Somehow, through all the years of my sister's ordeal, I'd held on to a wholly irrational conviction that I would never get breast cancer. Was I stupid, naïve or just fooling myself? While neither Patsy nor I carried the BRCA genetic mutation (the marker for inherited breast cancer) and none of the women in our family had had the disease, I'd chosen to play the odds and stayed on hormone replacement therapy for more than 20 years. Once, I'd tried to stop, but the hot flashes and the sleepless nights were intolerable. So I resumed, fully aware that HRT hormones increase the risk of breast cancer. In retrospect, that was probably a bad throw of the dice.
Before Patsy slipped into a coma, we used to jest that this was the winter of our discontent. My life felt surreal. I ricocheted between doctors, tests and procedures while driving back and forth to Cherry Hill to sit by Patsy's bed and hold her hand. Once before Christmas and once after New Year's I had surgery. The first removed the tumor (a big thank-you, Gordon Schwartz, for a scar so small and unobtrusive that it wouldn't prevent me from visiting a nude beach, were I so inclined). The second dissected the sentinel node from the lymph glands under my arm to determine if the cancer had spread. Miraculously, it had not. That classified my disease as Stage 1, which meant I would be spared chemotherapy and only need radiation. My tumor was small and estrogen-positive, another favorable factor because estrogen-receptive tumors respond well to a five-year program of medication that improves the odds against reoccurrence. My oncologist, Dr, John Glick, former director of the Abramson Cancer Center at Penn (who had also attended my sister), assured me that there was no reason not to expect I would fully recover. If getting cancer was a stroke of bad luck, my prognosis gave me every cause for optimism.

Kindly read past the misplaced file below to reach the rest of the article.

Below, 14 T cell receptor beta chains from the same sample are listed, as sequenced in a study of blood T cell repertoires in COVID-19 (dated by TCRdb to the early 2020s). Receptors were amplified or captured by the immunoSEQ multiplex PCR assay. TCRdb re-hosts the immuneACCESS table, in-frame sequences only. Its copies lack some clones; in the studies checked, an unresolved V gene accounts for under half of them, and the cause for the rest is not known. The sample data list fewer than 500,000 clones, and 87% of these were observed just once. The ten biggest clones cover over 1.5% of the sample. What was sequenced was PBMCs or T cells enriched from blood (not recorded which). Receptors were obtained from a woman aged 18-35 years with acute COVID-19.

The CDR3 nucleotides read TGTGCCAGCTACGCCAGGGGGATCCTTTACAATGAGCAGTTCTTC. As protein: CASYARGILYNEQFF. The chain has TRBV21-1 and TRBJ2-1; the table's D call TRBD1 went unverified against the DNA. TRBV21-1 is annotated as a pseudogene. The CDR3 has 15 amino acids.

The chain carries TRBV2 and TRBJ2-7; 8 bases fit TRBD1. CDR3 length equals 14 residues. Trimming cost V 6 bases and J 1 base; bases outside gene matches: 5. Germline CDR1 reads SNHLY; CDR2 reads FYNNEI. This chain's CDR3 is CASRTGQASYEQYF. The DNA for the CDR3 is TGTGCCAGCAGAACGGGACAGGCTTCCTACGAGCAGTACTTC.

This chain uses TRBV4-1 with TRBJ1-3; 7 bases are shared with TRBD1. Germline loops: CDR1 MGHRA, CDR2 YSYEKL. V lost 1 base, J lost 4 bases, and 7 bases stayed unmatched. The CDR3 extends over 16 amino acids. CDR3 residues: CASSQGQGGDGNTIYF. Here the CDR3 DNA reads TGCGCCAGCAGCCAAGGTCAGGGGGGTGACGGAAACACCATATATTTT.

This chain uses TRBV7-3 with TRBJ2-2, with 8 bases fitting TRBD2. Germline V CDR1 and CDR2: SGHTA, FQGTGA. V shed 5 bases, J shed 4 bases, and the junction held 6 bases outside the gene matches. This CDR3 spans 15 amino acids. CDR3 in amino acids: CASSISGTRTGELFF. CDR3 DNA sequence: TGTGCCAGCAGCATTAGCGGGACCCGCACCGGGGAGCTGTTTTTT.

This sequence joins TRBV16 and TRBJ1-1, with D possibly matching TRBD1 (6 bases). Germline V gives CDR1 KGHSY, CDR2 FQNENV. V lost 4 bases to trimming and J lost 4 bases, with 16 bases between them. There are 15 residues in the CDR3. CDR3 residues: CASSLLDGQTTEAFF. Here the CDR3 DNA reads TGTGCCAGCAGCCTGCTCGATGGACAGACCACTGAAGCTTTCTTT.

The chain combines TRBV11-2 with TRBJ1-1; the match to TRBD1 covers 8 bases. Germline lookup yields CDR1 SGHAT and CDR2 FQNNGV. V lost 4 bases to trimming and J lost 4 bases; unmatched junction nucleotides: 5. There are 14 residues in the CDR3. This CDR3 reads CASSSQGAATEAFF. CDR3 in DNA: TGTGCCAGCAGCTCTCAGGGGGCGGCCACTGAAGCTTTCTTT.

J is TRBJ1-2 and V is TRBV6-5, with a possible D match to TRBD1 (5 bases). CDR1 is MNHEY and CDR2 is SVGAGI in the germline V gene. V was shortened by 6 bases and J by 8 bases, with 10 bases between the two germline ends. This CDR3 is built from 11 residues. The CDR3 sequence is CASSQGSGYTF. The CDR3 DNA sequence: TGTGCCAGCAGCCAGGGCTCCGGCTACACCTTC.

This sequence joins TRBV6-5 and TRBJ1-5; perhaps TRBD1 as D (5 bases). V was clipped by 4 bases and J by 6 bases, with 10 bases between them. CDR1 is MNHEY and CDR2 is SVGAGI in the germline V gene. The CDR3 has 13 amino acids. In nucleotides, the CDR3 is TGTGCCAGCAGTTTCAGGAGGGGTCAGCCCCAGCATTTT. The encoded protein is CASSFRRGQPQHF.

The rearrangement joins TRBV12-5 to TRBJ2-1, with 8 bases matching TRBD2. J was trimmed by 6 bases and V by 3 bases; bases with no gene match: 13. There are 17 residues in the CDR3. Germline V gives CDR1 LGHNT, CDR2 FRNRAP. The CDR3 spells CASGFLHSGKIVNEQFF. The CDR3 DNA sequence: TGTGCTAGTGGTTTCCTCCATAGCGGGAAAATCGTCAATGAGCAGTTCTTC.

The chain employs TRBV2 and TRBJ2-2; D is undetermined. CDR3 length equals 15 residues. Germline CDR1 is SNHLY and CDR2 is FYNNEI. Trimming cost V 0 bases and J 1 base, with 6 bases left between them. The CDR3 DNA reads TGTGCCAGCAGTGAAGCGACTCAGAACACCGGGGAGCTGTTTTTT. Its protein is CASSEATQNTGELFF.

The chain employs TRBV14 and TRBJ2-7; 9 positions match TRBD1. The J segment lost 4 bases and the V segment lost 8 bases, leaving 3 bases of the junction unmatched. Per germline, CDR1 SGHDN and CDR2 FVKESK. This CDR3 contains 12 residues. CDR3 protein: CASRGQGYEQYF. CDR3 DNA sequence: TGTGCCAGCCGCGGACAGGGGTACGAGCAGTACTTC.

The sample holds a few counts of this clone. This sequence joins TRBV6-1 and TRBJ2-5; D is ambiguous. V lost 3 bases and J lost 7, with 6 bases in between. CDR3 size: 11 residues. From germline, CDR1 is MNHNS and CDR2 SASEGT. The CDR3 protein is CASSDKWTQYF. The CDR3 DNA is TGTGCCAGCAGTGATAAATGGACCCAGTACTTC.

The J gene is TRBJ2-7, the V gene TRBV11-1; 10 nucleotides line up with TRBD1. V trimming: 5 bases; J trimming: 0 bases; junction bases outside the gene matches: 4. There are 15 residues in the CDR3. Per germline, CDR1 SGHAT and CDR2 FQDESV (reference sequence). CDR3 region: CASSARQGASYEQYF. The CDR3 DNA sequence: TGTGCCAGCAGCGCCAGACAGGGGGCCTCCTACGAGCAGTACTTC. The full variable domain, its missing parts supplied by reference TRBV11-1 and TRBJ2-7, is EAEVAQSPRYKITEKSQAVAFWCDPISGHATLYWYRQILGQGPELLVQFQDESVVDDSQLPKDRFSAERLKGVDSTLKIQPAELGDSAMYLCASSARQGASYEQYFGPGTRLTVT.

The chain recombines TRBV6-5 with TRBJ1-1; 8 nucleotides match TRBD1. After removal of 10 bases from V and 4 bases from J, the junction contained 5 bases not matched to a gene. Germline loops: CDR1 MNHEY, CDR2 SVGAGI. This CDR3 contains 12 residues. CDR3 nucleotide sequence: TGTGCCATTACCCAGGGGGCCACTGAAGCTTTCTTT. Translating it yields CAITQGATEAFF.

Experience had taught me that, when someone gets cancer, the news tends to spread like wildfire and it's often full of inaccuracies. Moreover, because most people are uncomfortable around cancer, they get tongue-tied and awkward about how to respond. I wanted to spare my circle from wondering what they should or should not do or say, and I wanted to be in control of my message. My solution was to create an email chain where I regularly sent updates about my progress. That way, I avoided fielding endless telephone calls, caring or otherwise. Friends could email back if they chose to, which many of them did. By opening my heart, I invited people in and was rewarded by an outpouring of affection that surprised and uplifted me.
Patsy was buried on an inappropriately sunny January day. How could the world be suffused with light when my precious candle had been snuffed? By mid-February I began radiation. I chose Dr. Lydia Komarnicky, the compassionate chair of the department of radiation oncology at Drexel University College of Medicine. At our first meeting in her office at Hahnemann Hospital, she gave me her email address and said to contact her whenever. I liked her immediately. Standard radiation treatment is around 33 doses, given Monday to Friday for approximately seven weeks. (Apparently, cancer takes the weekends off.) Because Hahnemann is about a mile from my apartment on Rittenhouse Square, I was determined to power walk both ways so I could maintain my fitness routine. Every day I trudged back forth in the snow and the rain and the bruising cold; each trip was a small triumph.